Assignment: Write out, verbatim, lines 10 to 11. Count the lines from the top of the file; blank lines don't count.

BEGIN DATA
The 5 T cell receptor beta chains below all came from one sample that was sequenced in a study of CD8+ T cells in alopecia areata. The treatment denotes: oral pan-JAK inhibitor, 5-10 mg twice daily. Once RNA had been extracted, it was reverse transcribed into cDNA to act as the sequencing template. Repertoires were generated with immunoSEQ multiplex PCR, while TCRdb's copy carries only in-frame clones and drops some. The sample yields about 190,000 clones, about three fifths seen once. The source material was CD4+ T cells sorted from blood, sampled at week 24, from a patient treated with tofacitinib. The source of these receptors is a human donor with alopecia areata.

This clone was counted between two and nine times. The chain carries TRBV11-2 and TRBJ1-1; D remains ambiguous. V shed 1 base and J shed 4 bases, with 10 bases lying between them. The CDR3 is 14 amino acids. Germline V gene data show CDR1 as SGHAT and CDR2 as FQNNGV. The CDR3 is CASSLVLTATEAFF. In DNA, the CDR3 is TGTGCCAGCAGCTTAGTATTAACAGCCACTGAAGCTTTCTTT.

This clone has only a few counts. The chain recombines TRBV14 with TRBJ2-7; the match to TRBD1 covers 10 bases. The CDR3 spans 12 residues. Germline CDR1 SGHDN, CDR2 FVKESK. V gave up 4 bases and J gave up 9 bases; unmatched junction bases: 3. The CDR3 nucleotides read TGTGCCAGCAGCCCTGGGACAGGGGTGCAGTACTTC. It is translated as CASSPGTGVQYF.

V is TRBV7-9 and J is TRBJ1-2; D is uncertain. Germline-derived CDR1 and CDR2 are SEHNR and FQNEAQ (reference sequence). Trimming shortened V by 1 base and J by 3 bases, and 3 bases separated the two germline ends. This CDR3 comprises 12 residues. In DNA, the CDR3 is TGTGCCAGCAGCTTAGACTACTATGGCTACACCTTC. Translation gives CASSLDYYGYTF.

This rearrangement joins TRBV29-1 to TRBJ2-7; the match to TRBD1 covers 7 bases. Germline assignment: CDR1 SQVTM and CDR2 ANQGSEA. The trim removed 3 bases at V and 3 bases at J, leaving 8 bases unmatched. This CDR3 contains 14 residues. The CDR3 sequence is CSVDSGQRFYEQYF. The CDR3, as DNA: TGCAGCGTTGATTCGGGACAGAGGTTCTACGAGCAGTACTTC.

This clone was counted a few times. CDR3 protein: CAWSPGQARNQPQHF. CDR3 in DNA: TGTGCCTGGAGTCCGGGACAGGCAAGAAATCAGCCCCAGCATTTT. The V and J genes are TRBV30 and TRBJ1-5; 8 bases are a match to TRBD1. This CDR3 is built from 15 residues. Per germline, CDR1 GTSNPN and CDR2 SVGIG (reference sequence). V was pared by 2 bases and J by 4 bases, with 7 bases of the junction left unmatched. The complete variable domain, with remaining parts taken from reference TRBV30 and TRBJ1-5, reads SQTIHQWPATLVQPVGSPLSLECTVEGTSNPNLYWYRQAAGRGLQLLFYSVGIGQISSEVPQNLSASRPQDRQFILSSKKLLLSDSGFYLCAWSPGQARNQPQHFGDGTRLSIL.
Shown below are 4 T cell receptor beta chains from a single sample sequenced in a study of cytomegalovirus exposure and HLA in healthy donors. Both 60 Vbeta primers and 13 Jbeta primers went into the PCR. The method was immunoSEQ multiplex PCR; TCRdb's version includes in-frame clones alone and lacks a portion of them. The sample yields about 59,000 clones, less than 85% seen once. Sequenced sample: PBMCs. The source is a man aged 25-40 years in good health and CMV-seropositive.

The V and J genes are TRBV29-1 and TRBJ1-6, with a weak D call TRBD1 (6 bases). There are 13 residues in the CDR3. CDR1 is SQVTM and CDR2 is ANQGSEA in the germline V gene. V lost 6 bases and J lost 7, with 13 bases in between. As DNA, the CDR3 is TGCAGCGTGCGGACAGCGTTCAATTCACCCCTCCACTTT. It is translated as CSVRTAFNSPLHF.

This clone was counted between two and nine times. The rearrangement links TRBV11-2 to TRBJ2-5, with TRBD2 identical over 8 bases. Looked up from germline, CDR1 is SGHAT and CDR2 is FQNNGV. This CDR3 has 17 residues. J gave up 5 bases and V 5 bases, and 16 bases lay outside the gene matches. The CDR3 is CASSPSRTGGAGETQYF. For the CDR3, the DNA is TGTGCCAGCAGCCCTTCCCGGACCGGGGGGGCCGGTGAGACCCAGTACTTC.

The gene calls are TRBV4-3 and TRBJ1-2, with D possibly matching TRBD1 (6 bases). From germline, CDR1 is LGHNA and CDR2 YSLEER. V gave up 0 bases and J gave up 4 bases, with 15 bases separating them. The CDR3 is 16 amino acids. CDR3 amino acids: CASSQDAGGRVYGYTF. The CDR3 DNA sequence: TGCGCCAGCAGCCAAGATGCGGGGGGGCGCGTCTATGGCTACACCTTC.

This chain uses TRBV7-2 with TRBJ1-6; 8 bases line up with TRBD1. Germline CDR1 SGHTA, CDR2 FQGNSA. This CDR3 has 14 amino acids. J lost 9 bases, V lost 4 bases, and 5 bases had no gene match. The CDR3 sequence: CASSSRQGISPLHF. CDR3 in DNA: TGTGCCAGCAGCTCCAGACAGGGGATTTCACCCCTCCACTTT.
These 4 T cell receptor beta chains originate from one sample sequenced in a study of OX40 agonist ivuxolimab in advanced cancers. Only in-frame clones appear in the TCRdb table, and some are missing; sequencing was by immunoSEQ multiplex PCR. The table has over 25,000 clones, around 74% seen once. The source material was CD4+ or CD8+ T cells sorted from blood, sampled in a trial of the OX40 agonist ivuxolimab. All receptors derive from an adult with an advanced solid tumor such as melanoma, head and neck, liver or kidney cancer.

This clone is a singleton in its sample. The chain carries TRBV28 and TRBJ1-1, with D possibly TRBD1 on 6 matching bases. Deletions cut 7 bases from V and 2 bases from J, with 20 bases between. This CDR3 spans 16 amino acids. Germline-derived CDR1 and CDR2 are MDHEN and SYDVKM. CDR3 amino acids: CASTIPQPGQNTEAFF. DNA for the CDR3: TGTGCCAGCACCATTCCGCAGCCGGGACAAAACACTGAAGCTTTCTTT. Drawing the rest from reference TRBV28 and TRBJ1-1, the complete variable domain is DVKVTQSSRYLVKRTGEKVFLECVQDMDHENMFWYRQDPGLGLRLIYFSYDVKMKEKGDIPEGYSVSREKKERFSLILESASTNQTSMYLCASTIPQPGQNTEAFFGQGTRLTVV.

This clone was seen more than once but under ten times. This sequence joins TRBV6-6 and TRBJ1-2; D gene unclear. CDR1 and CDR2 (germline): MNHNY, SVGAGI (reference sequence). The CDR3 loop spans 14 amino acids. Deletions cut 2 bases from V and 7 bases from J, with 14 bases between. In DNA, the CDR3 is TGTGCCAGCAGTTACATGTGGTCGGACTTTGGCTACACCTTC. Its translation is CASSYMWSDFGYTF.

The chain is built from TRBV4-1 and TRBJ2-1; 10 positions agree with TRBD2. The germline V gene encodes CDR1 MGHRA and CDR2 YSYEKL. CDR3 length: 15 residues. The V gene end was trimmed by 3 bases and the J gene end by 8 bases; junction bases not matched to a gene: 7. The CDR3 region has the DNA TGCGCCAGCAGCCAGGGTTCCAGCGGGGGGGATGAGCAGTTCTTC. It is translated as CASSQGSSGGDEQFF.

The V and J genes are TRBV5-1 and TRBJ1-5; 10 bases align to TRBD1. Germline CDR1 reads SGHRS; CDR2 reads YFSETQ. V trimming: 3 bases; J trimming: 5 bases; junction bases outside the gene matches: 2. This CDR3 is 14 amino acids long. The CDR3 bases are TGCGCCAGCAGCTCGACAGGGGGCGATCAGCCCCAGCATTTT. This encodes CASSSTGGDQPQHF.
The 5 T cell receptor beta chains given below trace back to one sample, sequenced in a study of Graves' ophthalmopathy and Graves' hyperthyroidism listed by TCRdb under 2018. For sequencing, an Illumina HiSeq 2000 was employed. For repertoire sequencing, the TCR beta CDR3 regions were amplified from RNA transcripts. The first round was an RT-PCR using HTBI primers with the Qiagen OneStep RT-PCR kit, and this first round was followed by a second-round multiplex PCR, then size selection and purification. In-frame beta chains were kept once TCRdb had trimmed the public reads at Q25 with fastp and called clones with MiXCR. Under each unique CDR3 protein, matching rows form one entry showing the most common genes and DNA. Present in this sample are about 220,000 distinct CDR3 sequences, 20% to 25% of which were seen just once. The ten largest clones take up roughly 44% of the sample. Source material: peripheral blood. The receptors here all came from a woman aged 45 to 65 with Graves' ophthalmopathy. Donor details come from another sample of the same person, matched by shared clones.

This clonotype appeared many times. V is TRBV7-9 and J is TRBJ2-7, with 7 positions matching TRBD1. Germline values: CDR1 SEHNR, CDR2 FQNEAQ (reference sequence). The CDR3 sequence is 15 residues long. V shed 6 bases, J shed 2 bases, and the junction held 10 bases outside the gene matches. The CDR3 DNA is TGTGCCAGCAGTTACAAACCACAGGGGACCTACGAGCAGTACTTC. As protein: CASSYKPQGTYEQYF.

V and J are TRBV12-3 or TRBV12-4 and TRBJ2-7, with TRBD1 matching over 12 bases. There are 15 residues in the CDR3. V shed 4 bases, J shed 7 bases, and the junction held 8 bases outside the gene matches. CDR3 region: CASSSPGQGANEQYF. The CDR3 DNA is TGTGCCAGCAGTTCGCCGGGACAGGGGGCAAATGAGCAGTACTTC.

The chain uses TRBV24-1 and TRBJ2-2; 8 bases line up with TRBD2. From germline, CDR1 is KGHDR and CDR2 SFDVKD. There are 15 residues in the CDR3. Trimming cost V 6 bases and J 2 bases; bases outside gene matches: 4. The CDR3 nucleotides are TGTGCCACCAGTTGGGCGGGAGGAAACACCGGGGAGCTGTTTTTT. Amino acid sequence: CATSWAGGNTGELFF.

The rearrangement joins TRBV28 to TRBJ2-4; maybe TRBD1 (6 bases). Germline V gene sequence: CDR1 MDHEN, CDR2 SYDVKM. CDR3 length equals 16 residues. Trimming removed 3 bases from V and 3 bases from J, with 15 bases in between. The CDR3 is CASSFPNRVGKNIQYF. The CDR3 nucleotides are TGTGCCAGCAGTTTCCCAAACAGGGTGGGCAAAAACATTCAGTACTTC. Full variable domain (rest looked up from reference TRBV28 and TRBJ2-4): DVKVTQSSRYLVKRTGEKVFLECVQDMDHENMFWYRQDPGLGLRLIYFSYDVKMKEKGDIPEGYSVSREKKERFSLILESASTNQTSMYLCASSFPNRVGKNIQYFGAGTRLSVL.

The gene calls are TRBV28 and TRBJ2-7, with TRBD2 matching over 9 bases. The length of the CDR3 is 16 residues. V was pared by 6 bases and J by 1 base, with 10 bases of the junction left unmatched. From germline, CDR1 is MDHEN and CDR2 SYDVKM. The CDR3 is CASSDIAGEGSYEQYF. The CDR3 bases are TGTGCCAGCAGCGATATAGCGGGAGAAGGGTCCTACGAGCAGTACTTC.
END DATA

The gene calls are TRBV4-3 and TRBJ1-2, with D possibly matching TRBD1 (6 bases). From germline, CDR1 is LGHNA and CDR2 YSLEER. V gave up 0 bases and J gave up 4 bases, with 15 bases separating them. The CDR3 is 16 amino acids. CDR3 amino acids: CASSQDAGGRVYGYTF. The CDR3 DNA sequence: TGCGCCAGCAGCCAAGATGCGGGGGGGCGCGTCTATGGCTACACCTTC.

This chain uses TRBV7-2 with TRBJ1-6; 8 bases line up with TRBD1. Germline CDR1 SGHTA, CDR2 FQGNSA. This CDR3 has 14 amino acids. J lost 9 bases, V lost 4 bases, and 5 bases had no gene match. The CDR3 sequence: CASSSRQGISPLHF. CDR3 in DNA: TGTGCCAGCAGCTCCAGACAGGGGATTTCACCCCTCCACTTT.